“We are engaged across most of the Sustainable Development Goals and clearly focusing on how to create synergy between the different goals and especially with the climate goal, which is essential for achievement of all the other goals,” said Mr. Solheim.
The UN’s 2030 Sustainable Development Agenda details 17 global goals covering poverty, hunger, health, education, climate change, gender equality, water, sanitation, energy, urbanization, environment and social justice.
“Africa can, should and will be the leader of ambitious climate change action in the world,” said David On’are, a Director at Kenya’s National Environment Management Authority (NEMA), citing a key message coming out of regional ministerial discussions that took place this week in Nairobi. “There is the need to raise ambition, interest, innovation and mobilize the necessary means of implementation to address climate change.”
Countries agreed in Paris in December 2015 to limit global average temperature rise to 2 degrees Celsius and work toward a safer 1.5-degree goal. In coming to their agreement in Paris, countries also recognized that success will require broad-based climate action by all sectors of society, both public and private, and by individuals.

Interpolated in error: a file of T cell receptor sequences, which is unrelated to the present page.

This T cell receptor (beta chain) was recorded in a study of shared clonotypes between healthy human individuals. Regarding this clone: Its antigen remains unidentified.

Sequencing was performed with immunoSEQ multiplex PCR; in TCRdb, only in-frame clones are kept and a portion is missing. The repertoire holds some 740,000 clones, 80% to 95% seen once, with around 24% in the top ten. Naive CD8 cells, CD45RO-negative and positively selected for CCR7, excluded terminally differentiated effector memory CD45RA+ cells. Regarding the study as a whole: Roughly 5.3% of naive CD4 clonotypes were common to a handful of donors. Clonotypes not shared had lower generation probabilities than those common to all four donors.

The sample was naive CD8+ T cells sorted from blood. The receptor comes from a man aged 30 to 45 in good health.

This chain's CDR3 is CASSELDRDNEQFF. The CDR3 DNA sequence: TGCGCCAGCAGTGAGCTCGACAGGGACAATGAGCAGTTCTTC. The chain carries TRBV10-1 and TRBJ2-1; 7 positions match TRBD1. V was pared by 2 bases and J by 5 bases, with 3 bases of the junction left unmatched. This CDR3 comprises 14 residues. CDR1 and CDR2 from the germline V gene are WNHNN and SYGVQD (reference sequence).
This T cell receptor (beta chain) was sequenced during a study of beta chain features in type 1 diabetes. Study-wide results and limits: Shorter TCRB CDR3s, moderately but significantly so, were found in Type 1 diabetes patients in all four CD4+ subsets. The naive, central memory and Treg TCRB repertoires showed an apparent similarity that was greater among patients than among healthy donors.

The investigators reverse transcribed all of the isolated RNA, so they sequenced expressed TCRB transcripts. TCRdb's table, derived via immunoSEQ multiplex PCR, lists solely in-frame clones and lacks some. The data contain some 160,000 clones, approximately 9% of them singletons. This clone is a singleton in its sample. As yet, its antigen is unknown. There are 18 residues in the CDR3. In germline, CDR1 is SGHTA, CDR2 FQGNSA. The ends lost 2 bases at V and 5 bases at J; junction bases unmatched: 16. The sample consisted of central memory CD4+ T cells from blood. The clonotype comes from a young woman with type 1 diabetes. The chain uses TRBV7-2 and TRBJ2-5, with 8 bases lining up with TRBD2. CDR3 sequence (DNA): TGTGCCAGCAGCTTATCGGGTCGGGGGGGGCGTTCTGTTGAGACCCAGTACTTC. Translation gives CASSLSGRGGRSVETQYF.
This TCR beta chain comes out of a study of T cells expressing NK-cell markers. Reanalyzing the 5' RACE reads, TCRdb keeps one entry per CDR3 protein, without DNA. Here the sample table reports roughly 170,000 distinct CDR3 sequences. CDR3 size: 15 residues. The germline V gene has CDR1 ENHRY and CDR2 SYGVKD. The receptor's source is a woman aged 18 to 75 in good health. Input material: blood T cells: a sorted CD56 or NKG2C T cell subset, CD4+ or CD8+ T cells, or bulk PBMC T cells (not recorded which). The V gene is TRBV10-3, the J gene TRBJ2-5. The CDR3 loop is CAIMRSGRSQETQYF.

“To achieve our goals, we need more ambition and action. Not just by national governments – they cannot do it on their own – but by all levels of government, business, investors and everyday people working together,” said Patricia Espinosa, Executive Secretary, UN Climate Change, at a high-level session on Thursday. “The good news is that momentum is picking up and we’re beginning to see the transformational shifts we need.”
Africa Climate Week, 9-13 April, was hosted and supported by the Government of Kenya and organized by the Nairobi Framework Partnership, together with NEMA. The Nairobi Framework Partnership (NFP) is celebrating this year its 10th anniversary, as is the Africa Carbon Forum, which was launched by NFP to spur investment in climate action through carbon markets, mechanisms and finance.